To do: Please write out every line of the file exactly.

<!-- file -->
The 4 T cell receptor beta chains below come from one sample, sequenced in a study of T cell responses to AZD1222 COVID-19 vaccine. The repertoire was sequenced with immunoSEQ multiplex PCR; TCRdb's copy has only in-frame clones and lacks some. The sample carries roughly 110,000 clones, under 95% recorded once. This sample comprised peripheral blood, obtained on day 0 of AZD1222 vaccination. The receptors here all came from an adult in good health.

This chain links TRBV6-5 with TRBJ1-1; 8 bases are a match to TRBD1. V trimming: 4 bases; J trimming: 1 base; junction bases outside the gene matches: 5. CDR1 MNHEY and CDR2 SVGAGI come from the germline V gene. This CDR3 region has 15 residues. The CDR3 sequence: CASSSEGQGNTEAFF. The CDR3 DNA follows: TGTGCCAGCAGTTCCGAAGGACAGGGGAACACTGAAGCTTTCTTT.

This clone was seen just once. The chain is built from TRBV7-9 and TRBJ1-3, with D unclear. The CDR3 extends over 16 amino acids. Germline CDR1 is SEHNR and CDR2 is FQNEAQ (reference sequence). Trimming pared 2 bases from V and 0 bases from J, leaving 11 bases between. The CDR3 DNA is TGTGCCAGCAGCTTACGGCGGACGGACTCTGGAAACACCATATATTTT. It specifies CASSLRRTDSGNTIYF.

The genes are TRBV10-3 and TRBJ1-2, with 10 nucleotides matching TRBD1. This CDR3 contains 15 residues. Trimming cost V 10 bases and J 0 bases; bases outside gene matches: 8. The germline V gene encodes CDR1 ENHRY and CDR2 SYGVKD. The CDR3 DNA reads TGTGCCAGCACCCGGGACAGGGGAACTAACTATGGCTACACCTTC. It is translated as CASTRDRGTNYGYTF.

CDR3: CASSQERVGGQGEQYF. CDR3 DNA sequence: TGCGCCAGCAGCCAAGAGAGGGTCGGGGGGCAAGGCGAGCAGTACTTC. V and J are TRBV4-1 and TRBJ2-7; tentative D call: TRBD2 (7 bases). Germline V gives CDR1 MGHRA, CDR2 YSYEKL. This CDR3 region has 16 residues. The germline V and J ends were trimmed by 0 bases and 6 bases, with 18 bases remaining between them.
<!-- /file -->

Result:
The 4 T cell receptor beta chains below come from one sample, sequenced in a study of T cell responses to AZD1222 COVID-19 vaccine. The repertoire was sequenced with immunoSEQ multiplex PCR; TCRdb's copy has only in-frame clones and lacks some. The sample carries roughly 110,000 clones, under 95% recorded once. This sample comprised peripheral blood, obtained on day 0 of AZD1222 vaccination. The receptors here all came from an adult in good health.

This chain links TRBV6-5 with TRBJ1-1; 8 bases are a match to TRBD1. V trimming: 4 bases; J trimming: 1 base; junction bases outside the gene matches: 5. CDR1 MNHEY and CDR2 SVGAGI come from the germline V gene. This CDR3 region has 15 residues. The CDR3 sequence: CASSSEGQGNTEAFF. The CDR3 DNA follows: TGTGCCAGCAGTTCCGAAGGACAGGGGAACACTGAAGCTTTCTTT.

This clone was seen just once. The chain is built from TRBV7-9 and TRBJ1-3, with D unclear. The CDR3 extends over 16 amino acids. Germline CDR1 is SEHNR and CDR2 is FQNEAQ (reference sequence). Trimming pared 2 bases from V and 0 bases from J, leaving 11 bases between. The CDR3 DNA is TGTGCCAGCAGCTTACGGCGGACGGACTCTGGAAACACCATATATTTT. It specifies CASSLRRTDSGNTIYF.

The genes are TRBV10-3 and TRBJ1-2, with 10 nucleotides matching TRBD1. This CDR3 contains 15 residues. Trimming cost V 10 bases and J 0 bases; bases outside gene matches: 8. The germline V gene encodes CDR1 ENHRY and CDR2 SYGVKD. The CDR3 DNA reads TGTGCCAGCACCCGGGACAGGGGAACTAACTATGGCTACACCTTC. It is translated as CASTRDRGTNYGYTF.

CDR3: CASSQERVGGQGEQYF. CDR3 DNA sequence: TGCGCCAGCAGCCAAGAGAGGGTCGGGGGGCAAGGCGAGCAGTACTTC. V and J are TRBV4-1 and TRBJ2-7; tentative D call: TRBD2 (7 bases). Germline V gives CDR1 MGHRA, CDR2 YSYEKL. This CDR3 region has 16 residues. The germline V and J ends were trimmed by 0 bases and 6 bases, with 18 bases remaining between them.